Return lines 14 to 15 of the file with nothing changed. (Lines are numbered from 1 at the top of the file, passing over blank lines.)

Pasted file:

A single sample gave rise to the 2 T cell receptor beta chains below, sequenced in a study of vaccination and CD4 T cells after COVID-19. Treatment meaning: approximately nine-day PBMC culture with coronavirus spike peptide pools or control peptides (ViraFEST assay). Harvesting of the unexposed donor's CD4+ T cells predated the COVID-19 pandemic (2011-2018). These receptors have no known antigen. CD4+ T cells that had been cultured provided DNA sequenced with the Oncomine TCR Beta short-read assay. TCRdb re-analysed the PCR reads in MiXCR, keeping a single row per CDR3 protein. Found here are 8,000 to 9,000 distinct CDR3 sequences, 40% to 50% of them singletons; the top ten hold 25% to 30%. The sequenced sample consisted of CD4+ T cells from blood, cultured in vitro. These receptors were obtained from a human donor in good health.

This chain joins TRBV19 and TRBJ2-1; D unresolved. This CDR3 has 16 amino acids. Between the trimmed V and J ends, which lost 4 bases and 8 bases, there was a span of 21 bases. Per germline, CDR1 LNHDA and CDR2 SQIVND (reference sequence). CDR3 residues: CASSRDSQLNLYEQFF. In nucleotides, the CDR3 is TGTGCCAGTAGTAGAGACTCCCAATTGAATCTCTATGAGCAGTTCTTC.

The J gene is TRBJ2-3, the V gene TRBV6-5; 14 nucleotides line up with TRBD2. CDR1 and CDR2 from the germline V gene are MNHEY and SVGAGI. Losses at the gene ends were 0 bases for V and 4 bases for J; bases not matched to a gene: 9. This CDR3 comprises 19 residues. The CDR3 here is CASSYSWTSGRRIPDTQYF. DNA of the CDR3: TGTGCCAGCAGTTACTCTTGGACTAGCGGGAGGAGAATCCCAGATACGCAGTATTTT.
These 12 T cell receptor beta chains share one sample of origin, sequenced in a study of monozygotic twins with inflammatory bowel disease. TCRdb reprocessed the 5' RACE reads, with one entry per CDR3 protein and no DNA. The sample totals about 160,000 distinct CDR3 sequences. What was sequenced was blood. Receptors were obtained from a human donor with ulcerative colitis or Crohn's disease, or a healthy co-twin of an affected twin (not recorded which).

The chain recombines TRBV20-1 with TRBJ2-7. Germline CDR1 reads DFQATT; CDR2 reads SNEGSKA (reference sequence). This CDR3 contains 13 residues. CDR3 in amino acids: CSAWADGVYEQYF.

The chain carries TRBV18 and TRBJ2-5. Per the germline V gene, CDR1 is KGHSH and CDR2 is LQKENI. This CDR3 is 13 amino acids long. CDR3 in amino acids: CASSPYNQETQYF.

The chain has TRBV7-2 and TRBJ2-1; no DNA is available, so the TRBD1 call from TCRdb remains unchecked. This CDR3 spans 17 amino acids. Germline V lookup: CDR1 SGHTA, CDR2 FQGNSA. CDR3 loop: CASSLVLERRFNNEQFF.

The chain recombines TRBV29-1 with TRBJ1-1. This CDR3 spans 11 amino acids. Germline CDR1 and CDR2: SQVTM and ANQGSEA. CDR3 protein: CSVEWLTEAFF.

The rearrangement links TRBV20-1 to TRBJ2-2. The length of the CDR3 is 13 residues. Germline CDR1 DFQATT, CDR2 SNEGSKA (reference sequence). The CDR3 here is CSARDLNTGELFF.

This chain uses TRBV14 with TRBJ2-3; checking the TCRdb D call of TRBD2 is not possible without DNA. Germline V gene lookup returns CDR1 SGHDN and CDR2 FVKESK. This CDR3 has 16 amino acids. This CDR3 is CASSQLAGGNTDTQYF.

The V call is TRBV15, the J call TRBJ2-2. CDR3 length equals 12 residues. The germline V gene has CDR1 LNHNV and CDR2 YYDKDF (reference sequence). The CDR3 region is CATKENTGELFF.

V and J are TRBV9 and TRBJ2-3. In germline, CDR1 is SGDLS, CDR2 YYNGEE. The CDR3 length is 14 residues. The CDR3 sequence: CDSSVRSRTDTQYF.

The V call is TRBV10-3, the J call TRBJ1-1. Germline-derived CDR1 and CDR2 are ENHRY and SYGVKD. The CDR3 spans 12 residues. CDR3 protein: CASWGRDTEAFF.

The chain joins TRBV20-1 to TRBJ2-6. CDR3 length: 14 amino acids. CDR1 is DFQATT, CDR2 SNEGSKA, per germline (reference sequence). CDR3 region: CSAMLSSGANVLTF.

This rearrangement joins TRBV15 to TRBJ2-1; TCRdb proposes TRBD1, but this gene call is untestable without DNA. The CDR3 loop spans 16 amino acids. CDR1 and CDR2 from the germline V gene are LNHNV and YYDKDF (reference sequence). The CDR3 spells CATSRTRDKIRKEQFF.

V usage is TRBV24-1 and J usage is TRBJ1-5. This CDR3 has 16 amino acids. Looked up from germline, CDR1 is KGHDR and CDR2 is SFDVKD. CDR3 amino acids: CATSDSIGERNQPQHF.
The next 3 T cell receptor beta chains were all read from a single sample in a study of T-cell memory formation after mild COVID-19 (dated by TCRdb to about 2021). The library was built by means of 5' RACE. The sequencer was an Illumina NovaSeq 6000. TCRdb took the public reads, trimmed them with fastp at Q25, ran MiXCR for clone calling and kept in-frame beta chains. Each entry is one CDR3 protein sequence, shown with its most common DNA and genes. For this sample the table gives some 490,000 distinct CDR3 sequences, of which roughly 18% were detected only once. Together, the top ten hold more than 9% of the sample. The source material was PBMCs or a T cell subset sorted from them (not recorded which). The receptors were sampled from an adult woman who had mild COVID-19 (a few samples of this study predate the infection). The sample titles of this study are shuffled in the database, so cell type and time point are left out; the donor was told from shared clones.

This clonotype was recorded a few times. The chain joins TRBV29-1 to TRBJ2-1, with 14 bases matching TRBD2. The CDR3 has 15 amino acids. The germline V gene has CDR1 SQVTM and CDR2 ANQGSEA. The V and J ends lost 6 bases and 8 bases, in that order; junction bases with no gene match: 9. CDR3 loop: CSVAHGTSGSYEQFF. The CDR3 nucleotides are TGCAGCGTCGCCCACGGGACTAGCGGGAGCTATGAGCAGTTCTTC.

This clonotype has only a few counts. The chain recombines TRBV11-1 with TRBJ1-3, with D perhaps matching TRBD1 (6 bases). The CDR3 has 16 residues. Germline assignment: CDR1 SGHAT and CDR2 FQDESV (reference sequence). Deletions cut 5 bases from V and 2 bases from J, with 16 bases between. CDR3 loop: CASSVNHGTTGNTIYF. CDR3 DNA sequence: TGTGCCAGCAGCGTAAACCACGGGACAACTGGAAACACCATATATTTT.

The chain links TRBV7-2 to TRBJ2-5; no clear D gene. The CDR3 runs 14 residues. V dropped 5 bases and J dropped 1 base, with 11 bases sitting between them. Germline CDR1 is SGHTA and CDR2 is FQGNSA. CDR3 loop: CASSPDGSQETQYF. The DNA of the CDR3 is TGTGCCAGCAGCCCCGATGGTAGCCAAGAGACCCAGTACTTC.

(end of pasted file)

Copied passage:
The chain joins TRBV20-1 to TRBJ2-6. CDR3 length: 14 amino acids. CDR1 is DFQATT, CDR2 SNEGSKA, per germline (reference sequence). CDR3 region: CSAMLSSGANVLTF.

This rearrangement joins TRBV15 to TRBJ2-1; TCRdb proposes TRBD1, but this gene call is untestable without DNA. The CDR3 loop spans 16 amino acids. CDR1 and CDR2 from the germline V gene are LNHNV and YYDKDF (reference sequence). The CDR3 spells CATSRTRDKIRKEQFF.